One day, his wife saw a peach bobbing along in the river and took it home to give to her husband. But when she offered hubbie dearest the fruit, it split in two, and a baby was born. Deciding to raise the child as their own, they called him Momotaro, or Little Peachling.

Growing to be strong and stalwart, Momotaro decided to go on a quest to the ogres’ island to steal their riches. His parents made him some dumplings and bid him a good journey (as you do).

On the way, Momotaro first met a monkey, who asked him for a dumpling. In exchange the monkey would help him in his quest. Momotaro agreed, and the monkey joined him.

Then he met a pheasant, who bid him the same. Then a dog. Momotaro gave them both a dumpling and they walked by his side on the quest. When finally they arrived at the ogres' castle, the foursome worked together to conquer the ogres and drove them from their home.

Momotaro returned home with his riches, filling his foster parents with joy.

Standout Scene: We love a good battle scene, and the bit where the armour-wearing Momotaro, monkey, pheasant and dog lay seige to the castle would be fittingly extravagant. Sort of like the end of Labyrinth except with a bit more bloodshed and a few less rocks.

The Mermaid Of Zennor

The Myth: Here’s one from Cornwall. A lady who dressed in the finest of fineries in Zennor always had the church people wondering just who she was.

Nobody knew where she came from, and gossip and rumours hit fever pitch when she fell in love with Matthew Trewella and the two left town together. Trewella was never seen again.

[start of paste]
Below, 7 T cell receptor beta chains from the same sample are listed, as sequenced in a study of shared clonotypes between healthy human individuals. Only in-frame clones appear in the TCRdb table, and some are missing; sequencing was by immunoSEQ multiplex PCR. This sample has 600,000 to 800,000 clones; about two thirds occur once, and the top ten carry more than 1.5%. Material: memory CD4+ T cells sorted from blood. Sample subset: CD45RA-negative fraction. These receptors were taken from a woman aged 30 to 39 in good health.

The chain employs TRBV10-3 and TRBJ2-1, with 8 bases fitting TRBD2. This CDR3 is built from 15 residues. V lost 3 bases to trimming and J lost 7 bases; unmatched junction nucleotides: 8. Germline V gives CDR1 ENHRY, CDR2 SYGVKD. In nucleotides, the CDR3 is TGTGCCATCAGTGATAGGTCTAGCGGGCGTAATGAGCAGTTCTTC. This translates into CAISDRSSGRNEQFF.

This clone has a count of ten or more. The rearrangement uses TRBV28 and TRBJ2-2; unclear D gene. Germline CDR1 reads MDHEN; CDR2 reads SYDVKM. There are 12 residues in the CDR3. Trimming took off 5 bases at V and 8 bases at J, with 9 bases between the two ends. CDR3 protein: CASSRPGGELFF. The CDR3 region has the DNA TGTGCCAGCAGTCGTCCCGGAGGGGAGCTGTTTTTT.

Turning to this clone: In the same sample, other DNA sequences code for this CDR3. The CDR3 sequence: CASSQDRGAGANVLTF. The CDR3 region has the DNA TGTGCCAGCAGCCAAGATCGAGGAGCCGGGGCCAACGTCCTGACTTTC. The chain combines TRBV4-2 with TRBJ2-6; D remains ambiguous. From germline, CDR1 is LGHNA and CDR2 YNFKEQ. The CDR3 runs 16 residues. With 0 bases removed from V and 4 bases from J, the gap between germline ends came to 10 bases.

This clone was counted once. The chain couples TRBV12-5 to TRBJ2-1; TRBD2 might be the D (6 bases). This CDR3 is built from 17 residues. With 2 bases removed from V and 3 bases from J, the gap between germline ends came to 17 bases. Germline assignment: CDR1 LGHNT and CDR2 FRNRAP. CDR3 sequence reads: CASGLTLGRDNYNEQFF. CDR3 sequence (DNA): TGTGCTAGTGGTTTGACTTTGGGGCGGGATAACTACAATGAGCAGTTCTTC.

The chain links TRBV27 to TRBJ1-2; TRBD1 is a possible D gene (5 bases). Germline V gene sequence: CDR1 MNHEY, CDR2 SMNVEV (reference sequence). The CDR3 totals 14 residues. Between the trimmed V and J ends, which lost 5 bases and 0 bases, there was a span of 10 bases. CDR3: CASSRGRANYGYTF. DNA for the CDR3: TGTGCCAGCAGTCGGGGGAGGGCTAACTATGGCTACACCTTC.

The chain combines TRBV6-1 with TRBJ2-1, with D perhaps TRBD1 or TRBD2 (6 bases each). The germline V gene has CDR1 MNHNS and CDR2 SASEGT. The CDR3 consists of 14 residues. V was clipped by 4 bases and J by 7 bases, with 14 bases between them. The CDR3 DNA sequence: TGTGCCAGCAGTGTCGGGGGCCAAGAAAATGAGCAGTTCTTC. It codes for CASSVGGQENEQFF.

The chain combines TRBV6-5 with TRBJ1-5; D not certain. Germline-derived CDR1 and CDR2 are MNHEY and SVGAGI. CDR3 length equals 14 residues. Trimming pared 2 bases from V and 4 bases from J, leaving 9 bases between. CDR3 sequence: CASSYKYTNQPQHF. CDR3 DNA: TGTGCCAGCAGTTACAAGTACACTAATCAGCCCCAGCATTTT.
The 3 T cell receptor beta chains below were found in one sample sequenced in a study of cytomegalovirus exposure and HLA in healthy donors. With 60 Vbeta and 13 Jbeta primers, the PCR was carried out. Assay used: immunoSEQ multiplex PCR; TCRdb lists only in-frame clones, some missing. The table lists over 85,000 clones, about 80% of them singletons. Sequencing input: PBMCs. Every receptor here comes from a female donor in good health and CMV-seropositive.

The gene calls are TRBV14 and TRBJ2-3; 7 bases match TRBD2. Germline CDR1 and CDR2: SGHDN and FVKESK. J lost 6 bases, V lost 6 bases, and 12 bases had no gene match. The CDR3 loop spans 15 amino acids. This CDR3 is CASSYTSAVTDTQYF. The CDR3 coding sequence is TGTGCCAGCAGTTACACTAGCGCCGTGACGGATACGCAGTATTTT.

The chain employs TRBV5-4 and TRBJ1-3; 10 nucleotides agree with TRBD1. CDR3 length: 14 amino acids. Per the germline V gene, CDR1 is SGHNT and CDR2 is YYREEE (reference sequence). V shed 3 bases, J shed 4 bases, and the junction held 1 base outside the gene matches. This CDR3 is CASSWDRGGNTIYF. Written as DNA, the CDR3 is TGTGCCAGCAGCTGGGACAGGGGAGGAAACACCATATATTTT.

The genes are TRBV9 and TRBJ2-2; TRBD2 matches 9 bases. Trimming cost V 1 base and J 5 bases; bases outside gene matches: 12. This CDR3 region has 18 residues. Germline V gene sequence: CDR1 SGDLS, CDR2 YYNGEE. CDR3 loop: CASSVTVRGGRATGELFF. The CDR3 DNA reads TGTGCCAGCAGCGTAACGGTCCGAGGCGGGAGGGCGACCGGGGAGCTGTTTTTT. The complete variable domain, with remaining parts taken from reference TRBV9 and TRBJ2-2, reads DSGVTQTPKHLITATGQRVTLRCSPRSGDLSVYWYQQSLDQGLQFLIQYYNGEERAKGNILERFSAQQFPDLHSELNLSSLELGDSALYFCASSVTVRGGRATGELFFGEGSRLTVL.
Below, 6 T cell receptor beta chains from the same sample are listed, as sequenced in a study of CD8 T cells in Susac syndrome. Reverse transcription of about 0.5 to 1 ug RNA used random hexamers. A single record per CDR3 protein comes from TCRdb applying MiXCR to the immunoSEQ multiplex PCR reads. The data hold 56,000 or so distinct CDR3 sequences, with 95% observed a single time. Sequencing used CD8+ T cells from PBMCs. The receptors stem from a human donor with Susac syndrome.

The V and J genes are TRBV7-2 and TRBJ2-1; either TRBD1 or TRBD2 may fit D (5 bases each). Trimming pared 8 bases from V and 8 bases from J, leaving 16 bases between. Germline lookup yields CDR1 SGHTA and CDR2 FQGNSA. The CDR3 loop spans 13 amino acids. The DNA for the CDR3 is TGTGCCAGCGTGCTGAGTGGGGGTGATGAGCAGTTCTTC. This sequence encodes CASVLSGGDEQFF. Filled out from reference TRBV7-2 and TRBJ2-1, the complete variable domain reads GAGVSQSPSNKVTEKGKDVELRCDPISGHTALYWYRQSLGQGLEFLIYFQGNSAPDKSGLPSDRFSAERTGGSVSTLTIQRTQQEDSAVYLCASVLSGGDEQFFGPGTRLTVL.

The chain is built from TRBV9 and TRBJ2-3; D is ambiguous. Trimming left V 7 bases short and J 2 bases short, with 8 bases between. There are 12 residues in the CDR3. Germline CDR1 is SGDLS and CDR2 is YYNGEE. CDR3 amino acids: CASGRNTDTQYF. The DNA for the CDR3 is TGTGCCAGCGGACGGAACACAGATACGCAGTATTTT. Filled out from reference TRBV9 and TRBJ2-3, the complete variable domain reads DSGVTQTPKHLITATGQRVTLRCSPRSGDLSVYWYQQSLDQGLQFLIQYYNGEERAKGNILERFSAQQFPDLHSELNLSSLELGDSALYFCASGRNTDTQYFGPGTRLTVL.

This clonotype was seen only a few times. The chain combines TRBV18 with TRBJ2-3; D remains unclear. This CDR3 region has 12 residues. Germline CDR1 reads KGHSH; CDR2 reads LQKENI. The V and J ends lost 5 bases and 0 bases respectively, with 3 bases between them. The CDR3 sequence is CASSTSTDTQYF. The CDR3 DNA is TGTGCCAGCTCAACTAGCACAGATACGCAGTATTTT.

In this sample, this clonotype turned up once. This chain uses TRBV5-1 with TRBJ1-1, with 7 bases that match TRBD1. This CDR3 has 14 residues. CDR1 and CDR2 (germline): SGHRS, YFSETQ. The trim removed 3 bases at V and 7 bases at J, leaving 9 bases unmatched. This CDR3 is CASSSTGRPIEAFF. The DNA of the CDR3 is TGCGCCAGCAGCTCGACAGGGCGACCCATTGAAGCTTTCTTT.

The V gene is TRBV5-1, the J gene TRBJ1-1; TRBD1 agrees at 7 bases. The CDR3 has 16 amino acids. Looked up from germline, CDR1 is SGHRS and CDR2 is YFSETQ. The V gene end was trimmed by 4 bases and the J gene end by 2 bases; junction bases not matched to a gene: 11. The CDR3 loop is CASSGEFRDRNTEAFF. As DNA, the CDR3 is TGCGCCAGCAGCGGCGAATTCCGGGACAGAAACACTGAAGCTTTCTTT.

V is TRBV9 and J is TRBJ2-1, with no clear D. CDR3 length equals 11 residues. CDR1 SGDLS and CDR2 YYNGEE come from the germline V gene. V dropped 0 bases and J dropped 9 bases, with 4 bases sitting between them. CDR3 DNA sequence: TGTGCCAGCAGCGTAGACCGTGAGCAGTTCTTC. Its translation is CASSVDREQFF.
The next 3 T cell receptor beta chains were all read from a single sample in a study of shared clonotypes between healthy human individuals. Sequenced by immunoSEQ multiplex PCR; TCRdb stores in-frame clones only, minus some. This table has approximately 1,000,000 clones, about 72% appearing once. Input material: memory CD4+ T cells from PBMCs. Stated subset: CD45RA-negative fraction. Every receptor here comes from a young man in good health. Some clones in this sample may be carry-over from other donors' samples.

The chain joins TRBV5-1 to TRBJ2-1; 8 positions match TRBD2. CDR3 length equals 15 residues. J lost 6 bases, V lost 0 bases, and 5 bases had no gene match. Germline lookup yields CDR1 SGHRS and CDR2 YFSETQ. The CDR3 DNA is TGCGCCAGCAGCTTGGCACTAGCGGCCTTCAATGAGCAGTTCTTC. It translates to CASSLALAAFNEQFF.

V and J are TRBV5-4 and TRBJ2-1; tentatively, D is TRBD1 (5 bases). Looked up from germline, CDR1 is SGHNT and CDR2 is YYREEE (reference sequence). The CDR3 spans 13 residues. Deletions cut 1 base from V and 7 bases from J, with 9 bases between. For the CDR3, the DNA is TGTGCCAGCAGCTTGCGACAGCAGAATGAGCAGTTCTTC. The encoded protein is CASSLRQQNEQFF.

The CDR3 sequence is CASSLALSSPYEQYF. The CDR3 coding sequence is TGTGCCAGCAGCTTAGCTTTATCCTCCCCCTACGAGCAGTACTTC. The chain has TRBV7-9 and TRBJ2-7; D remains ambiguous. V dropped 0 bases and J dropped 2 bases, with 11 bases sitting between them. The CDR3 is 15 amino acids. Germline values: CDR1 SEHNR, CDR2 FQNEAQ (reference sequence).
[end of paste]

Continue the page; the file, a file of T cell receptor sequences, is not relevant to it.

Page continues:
But years later, sailors anchored near Pendower Cove saw a mermaid down in the ocean whom they recognised as the woman from church. Beckoning to them, she asked if they would move their anchor as it was blocking her house’s underwater entranceway...

Standout Scene: A scene where a young boy, curious to discover who the mysterious church woman is, follows her after a service through town. He attempts to keep up with her quick stride, mounting corner after corner, but eventually he comes to a standstill at the shore, where the woman has completely vanished...

The Snow Bride

The Myth: On a freezing winter night, Mosaku and his apprentice Minokichi became stranded in a forest, and holed up in a ferryman’s hut for the night.

During the night, Minokichi lay awake watching the snow drift outside. Then a woman appeared before him, deathly pale and attired in glittering white garments. She leaned over his master and breathed a cold breath into his mouth, killing him.

When the snow spirit turned to Minokichi, she spared him thanks to his youthful beauty, but warned that if he ever told anybody about that night, she would kill him. Then she vanished.

The next winter, Minokichi met a beautiful girl called Yuki. The two fell in love, married and had ten children.

One evening while sitting together, Minokichi told Yuki how he reminded her of a fair-skinned woman who had killed his master when he was 18-years-old. Yuki flew into a rage quite unlike her usual composure, admitted that she was the one who had killed his master, and scorned him for breaking his promise.

Shrieking like a loon, she promised that if he ever complained of anything again, she would return and kill him during a snow flurry. Then she disappeared into the night.

Standout Scene: The shiver-inducing, near-silent midnight moment in which the snow spirit first appears in the haze of winter and kills Mosaku.